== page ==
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LYTHAM ST ANNES, England (Reuters) - Tiger Woods is a patient man but he waited in vain for the touch of magic he needed to climb up the leaderboard in benign conditions in the British Open third round on Saturday.
The 14-times major champion recovered from two early bogeys but his expected charge on "moving day" never materialized and he bogeyed the 15th on the way to a level-par 70, finishing five shots behind leader Adam Scott.
"He always uses irons because he's boring," one fan said to another early in the American's round as the former world number one laced another pinpoint tee shot on to the fairway.
Following bogeys at the first and third holes spectators seemed deflated and Woods looked in need of inspiration from a supporter dressed as superhero Captain America near the fourth green.
"I fought back and just didn't get anything going on that back nine," the 36-year-old told reporters.
"I thought I had a couple of good looks at some putts and didn't make them and misread the putt there at 15," he said of his short missed par putt on the par-four.
Fans still flock to catch a glimpse of one of golf's greatest players who since winning his first major at the 1997 U.S. Masters has been in hot pursuit of Jack Nicklaus's record 18 titles.
Woods has endured four years without adding another to his haul and his expectant fans crave to see him win again on the biggest stage.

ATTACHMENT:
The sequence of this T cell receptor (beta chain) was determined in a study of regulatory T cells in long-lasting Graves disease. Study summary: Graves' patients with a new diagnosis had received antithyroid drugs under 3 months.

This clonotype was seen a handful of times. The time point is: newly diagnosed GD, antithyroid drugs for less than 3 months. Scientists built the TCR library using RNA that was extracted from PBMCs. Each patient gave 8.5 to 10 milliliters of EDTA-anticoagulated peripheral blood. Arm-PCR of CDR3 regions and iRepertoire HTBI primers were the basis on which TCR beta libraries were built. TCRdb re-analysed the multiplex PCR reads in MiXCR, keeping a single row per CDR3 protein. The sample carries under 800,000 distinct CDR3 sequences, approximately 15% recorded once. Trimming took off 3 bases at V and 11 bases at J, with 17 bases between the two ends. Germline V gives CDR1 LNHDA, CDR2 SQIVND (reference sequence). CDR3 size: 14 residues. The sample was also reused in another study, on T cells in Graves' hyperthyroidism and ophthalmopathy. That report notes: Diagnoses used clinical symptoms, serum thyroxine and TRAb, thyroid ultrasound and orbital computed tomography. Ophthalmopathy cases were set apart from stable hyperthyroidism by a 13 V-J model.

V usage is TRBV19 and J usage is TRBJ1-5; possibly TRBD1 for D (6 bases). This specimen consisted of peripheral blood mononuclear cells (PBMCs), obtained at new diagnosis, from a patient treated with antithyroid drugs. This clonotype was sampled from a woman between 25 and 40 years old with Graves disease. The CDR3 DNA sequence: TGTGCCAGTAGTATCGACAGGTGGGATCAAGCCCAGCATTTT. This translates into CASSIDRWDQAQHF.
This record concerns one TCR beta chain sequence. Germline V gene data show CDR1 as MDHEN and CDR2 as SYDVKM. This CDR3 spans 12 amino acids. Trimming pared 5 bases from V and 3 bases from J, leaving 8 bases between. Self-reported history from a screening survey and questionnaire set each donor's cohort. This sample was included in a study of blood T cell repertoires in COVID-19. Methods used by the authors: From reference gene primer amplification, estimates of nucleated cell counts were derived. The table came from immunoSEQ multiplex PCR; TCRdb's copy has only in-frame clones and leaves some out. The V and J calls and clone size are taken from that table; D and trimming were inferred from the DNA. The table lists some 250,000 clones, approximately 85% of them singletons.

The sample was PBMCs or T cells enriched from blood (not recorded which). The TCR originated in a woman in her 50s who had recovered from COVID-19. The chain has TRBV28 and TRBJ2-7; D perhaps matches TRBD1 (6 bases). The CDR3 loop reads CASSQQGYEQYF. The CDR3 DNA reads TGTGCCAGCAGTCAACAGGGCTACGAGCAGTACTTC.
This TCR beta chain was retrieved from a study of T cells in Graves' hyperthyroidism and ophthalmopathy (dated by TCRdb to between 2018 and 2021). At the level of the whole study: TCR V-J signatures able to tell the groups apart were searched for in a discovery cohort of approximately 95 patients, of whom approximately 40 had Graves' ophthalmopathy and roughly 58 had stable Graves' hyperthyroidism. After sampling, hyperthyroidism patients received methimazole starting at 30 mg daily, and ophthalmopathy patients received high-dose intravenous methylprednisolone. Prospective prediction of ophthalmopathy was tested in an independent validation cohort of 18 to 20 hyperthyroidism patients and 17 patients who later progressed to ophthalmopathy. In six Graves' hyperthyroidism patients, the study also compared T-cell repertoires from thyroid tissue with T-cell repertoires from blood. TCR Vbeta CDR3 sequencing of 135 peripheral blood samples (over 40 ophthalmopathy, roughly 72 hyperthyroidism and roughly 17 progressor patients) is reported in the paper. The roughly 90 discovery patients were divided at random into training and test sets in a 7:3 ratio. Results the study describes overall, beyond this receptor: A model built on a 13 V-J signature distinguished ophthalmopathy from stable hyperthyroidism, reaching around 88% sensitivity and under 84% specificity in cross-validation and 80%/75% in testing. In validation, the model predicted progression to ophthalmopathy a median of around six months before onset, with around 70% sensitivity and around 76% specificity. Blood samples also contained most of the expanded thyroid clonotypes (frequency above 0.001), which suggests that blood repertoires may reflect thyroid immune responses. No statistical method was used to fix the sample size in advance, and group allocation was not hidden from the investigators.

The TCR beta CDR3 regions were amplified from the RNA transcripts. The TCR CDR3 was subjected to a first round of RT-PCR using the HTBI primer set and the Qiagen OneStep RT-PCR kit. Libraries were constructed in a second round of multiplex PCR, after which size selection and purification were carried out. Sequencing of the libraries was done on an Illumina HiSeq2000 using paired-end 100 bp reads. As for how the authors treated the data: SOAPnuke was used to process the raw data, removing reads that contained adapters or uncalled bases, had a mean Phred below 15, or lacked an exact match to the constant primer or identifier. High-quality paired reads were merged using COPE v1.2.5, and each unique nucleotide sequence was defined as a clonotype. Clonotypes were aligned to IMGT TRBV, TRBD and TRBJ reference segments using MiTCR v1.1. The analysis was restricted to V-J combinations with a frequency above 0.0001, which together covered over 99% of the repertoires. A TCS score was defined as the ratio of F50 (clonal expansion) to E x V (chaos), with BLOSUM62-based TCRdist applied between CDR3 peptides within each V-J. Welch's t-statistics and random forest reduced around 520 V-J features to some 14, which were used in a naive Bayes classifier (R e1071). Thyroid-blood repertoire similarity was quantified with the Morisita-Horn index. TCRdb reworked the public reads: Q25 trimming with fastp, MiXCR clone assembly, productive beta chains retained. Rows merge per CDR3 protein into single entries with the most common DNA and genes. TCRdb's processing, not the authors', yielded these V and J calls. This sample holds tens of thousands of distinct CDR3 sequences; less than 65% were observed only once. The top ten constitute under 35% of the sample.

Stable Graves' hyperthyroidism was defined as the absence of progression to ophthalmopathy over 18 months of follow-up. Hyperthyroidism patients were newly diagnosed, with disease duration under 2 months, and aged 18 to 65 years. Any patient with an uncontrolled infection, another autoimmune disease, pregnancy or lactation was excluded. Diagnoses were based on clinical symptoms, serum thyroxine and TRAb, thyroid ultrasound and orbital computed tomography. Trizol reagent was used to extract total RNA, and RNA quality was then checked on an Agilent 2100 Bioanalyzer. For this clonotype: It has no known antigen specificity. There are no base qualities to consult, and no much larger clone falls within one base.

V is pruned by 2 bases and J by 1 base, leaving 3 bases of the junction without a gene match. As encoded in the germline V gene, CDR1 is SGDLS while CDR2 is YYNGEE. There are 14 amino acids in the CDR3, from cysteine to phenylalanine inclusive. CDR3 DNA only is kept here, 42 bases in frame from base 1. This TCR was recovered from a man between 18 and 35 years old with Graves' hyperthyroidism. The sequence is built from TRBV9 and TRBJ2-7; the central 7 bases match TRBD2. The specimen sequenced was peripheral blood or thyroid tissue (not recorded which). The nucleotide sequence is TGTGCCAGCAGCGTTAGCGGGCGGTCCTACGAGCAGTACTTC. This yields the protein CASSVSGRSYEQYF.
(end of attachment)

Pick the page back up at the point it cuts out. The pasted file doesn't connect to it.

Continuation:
A red-hot putter on Sunday, more birdies than his solitary two on the back nine so far this week and yet more calm conditions might still do it, though pegging back Scott will be tough.
"There are plenty of opportunities out there besides the par‑5s," said Woods of the par-70 Lancashire links which has only two par-fives, four par-threes and 12 par-fours.
"I've had a bunch of 9‑irons into some of these flags and those are the holes you also have to birdie."
Woods, as he has done at the sixth hole all week, carded another birdie at the 492-yard par-four when he rolled in a magnificent 35-footer with one silky smooth stroke of his putter.
A booming drive and fizzing low iron to set up an easy birdie followed at seven and with a third birdie at the short ninth Woods was stalking Scott.
But when the Australian, whose caddie Steve Williams worked for Woods and helped him win 13 majors, replied with birdies at seven, eight and 11 he took the upper hand and comfortably kept the American at arm's length.
"Adam is in a great spot right now, he's got a four‑shot lead and he's playing really well," Woods said. "He's going for his first major title so he's in a very good spot."
Editing by Ed Osmond